Bulgarian: Renarrative Mood

Discussion in 'Other Slavic Languages' started by Kartof, Nov 2, 2012.

  1. Kartof Senior Member

    Bulgarian & English
    I've read competing claims on what the renarrative/dubious mood in Bulgarian really is. Some sources say it's its own mood and others claim it's just a stylistic variation. Most of the sources I've read state that the renarrative is the use of the bare -л verb form, i.e. without the copula "е" or "са" in the third person. However, I did find a source, in fact the very source that claims it's a stylistic variation, that states the renarrative is the use of the copula and the indicative is the lack of the copula. Is the renarrative mood present in other Slavic languages? For anyone familiar with the renarrative, do you view it as a separate mood or as something else?
  2. Gnoj Senior Member

    We have it as well. But unlike Bulgarian, we don't use "е" or "се" in the third person.
    Last edited: Nov 2, 2012
  3. Kartof Senior Member

    Bulgarian & English
    How is the mood expressed then? In Bulgarian the distinction is made by dropping the copula. Would it be done in Macedonian by dropping "има" and "имаат"?
  4. Gnoj Senior Member

    No, "има" is equivalent to what "have" and "has" are in past participle tense in English: I have waited for many times = Имам чекано многу пати. Or alternatively "Сум чекал многу пати" of course, which in third person would be "Чекал многу пати" (no copula as I said). Only context makes the distinction with other meanings that "чекал многу пати" can also have.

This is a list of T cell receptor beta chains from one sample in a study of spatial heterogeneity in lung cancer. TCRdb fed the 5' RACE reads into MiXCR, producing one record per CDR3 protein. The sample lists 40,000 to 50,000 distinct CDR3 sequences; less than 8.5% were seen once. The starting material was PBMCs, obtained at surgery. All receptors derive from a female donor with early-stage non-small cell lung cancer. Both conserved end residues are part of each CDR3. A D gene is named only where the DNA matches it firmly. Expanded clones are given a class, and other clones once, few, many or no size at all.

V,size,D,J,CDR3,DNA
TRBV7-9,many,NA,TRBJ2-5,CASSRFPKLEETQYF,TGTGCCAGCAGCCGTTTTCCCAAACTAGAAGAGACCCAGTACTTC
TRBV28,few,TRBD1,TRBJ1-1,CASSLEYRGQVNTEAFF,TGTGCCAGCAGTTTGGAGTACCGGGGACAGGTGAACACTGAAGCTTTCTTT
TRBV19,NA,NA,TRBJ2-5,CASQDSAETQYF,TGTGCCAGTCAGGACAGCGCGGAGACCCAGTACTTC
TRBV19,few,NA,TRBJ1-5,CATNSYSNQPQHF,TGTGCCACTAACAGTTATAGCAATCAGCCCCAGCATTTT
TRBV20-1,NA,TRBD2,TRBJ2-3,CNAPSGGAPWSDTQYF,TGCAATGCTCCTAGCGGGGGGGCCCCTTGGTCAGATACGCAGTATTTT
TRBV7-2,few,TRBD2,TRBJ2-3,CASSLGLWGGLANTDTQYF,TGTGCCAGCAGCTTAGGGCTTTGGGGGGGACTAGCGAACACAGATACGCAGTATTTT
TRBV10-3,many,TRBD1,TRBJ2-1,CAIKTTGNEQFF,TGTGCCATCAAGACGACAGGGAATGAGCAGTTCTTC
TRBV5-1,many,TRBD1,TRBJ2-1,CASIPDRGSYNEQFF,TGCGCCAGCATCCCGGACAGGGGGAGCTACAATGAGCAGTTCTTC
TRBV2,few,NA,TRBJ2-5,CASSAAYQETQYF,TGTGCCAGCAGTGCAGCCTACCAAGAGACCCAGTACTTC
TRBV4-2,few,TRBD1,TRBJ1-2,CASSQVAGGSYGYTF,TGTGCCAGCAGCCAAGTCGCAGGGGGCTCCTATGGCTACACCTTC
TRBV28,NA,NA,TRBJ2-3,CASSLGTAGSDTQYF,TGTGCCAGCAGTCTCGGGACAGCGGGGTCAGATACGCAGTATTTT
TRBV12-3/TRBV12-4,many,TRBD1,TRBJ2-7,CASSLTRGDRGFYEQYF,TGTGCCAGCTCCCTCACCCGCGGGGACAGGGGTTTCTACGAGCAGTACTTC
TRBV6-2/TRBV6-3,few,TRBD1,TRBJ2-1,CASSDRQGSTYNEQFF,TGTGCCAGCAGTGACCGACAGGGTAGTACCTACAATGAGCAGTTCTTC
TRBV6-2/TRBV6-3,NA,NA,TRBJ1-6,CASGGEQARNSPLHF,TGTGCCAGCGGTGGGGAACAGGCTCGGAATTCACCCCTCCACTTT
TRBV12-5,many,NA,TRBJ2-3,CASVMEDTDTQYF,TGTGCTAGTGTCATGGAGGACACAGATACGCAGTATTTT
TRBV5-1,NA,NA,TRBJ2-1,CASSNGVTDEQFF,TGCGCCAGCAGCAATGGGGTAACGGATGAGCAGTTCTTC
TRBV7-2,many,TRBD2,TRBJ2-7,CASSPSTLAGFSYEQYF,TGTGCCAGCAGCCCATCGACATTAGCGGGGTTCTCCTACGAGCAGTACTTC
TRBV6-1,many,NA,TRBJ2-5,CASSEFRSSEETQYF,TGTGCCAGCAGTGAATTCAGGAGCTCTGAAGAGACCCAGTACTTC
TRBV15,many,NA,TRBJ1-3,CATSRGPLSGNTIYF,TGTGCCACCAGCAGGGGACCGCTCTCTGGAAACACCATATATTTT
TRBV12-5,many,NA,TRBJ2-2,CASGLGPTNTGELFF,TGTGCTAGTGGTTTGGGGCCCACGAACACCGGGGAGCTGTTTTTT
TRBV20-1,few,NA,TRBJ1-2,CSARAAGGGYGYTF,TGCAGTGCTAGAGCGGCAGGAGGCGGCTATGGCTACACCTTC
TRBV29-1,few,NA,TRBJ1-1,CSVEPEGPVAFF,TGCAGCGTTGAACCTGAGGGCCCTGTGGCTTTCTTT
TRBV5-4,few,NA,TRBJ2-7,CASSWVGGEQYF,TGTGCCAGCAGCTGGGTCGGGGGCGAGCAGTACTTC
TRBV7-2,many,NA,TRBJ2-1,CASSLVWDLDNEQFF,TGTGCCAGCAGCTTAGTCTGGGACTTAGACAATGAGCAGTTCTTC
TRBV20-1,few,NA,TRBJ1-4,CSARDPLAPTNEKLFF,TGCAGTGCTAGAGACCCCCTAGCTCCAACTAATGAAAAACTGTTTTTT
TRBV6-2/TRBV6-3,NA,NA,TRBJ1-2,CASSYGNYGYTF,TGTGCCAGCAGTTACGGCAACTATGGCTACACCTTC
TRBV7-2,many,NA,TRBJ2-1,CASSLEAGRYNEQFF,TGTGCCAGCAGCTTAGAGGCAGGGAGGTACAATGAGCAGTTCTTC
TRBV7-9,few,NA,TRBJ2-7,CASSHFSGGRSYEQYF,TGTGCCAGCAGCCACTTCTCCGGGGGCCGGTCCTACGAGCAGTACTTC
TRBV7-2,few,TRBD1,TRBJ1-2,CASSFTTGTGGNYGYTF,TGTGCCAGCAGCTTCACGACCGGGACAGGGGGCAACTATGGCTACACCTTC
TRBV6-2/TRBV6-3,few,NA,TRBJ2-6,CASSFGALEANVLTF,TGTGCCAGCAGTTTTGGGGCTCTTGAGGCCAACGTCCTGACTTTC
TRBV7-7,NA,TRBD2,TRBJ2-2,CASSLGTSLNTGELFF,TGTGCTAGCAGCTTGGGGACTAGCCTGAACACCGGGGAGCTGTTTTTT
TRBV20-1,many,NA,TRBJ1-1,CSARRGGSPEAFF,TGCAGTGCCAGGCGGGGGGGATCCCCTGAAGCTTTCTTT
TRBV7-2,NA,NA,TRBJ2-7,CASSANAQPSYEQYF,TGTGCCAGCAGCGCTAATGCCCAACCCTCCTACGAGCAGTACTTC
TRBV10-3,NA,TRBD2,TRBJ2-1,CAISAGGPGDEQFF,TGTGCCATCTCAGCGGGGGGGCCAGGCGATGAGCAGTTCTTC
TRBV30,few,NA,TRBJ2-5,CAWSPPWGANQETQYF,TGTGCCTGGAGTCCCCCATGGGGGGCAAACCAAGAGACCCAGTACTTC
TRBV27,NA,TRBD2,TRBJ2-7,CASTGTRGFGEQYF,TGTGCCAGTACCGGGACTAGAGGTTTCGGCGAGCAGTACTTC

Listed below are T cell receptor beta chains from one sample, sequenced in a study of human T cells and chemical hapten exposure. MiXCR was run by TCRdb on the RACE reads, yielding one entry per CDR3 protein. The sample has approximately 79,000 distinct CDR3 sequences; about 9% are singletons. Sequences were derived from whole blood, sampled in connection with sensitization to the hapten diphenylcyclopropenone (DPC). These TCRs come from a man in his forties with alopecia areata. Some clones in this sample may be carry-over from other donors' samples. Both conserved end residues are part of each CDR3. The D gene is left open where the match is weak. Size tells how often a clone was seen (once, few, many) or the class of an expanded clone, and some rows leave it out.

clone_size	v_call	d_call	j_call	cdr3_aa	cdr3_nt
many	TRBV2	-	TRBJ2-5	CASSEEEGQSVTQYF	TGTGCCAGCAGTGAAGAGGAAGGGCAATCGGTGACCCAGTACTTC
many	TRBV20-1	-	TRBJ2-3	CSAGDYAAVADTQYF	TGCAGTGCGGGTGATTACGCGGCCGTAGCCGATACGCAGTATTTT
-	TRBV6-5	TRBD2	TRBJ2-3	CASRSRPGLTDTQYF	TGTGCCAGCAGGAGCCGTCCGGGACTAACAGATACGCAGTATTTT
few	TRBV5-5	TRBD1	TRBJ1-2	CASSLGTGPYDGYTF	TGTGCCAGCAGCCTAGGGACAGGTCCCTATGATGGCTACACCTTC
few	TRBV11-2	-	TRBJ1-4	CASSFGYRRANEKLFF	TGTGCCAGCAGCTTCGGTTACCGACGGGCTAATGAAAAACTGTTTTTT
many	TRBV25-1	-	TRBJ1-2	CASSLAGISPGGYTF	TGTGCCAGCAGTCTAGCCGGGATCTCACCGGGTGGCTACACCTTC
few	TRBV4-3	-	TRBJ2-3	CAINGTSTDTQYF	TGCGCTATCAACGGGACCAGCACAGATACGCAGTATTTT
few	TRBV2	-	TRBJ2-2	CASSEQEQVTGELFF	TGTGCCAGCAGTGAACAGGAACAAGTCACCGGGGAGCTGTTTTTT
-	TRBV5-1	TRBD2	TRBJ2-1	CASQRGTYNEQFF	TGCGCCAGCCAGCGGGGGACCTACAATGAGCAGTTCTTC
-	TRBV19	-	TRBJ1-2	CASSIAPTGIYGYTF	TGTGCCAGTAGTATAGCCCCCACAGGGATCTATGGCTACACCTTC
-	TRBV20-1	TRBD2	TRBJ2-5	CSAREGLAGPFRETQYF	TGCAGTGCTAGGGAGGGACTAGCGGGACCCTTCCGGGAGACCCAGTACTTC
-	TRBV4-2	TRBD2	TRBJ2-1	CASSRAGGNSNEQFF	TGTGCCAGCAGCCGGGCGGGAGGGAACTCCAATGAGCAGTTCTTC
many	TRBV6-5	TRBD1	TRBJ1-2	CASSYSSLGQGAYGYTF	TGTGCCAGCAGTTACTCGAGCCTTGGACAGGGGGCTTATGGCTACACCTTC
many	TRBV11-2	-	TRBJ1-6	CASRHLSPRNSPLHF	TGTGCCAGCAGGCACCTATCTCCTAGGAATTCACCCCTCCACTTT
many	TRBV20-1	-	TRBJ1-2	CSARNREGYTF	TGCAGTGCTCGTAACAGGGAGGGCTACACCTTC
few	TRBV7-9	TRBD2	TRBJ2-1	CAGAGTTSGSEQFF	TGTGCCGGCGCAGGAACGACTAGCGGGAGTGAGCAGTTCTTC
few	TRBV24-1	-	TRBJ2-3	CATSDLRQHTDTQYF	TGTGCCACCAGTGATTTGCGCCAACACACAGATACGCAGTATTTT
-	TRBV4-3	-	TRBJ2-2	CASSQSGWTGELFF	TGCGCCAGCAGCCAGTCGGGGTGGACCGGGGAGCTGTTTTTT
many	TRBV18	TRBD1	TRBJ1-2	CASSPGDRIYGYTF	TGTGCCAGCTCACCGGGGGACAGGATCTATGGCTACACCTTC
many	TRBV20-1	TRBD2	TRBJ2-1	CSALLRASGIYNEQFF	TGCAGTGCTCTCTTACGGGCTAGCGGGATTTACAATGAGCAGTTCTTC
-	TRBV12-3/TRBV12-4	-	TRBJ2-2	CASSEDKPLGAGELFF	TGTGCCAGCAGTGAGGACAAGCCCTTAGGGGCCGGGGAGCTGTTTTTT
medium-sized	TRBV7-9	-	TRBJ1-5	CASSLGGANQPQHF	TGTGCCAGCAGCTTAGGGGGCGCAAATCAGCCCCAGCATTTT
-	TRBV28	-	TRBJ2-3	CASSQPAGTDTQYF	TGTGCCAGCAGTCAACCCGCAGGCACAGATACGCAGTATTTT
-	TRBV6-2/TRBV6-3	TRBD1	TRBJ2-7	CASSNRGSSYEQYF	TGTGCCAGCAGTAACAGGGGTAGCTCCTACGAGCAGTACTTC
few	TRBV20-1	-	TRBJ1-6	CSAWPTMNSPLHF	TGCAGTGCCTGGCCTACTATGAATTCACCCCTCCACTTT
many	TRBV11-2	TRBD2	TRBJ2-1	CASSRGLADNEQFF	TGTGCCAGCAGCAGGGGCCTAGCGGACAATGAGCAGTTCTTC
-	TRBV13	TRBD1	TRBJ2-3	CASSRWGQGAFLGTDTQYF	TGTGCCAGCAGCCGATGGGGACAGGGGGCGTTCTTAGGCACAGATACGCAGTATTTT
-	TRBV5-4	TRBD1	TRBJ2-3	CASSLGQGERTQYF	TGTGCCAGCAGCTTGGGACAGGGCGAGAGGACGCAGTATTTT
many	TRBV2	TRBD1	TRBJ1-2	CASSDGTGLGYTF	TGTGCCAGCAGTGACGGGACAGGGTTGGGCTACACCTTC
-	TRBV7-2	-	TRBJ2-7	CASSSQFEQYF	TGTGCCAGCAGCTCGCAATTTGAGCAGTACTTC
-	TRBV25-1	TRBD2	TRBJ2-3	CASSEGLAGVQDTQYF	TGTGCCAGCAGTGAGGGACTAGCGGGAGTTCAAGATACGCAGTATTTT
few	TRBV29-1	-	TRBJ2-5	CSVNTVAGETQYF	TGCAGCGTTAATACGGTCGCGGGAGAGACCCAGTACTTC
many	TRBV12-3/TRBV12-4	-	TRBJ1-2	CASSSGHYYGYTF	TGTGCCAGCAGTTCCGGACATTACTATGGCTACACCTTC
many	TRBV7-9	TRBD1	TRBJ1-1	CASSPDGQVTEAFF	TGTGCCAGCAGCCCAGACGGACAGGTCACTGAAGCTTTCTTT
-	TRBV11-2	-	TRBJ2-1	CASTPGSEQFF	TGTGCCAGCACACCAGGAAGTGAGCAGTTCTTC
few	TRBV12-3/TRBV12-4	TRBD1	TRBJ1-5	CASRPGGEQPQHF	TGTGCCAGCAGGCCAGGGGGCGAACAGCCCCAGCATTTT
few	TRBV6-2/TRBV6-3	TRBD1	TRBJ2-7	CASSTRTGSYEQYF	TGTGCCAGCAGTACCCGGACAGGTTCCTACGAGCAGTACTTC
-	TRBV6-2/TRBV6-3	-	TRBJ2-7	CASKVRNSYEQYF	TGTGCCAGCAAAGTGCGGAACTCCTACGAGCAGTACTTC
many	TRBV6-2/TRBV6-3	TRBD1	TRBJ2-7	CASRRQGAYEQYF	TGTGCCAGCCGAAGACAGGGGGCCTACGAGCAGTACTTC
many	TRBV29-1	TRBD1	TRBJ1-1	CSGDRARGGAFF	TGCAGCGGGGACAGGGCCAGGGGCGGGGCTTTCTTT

5. iobyo Senior Member

    Bitola, Macedonia
    In Macedonian it's not usually considered a mood in its own right in grammars even though it can be used across the past tenses, and present and future tenses.

    Instead, grammars prefer to treat it as a special category: прекажаност ('renarrativity').
  6. lordwings Member

    The renarrative mood is used for saying something that has happened in time ago, but the person who is talking about it is not a witness of it. It uses the past participle tense of copula "съм" (бил,била,било,били) in third person plus the verb with л,ил ending for masculine and ла for masculine. Using past tense instead of it when talking about things that the speaker is not sure about and is not witness of is considered rough and haughtily. It is often mistaken by not native speakers also in understanding, for they do understand the conversation don in this mood as a fact or even a promise. Copula in third person might be omitted and might be used as well, for example "бил ял" (he has been eating) and "бил е ял"(he has eaten) or even "ял е" (/I see,he told me/ he has eaten) note that the meaning of these phrases might be slightly different in depending to the context the phrases are used in.

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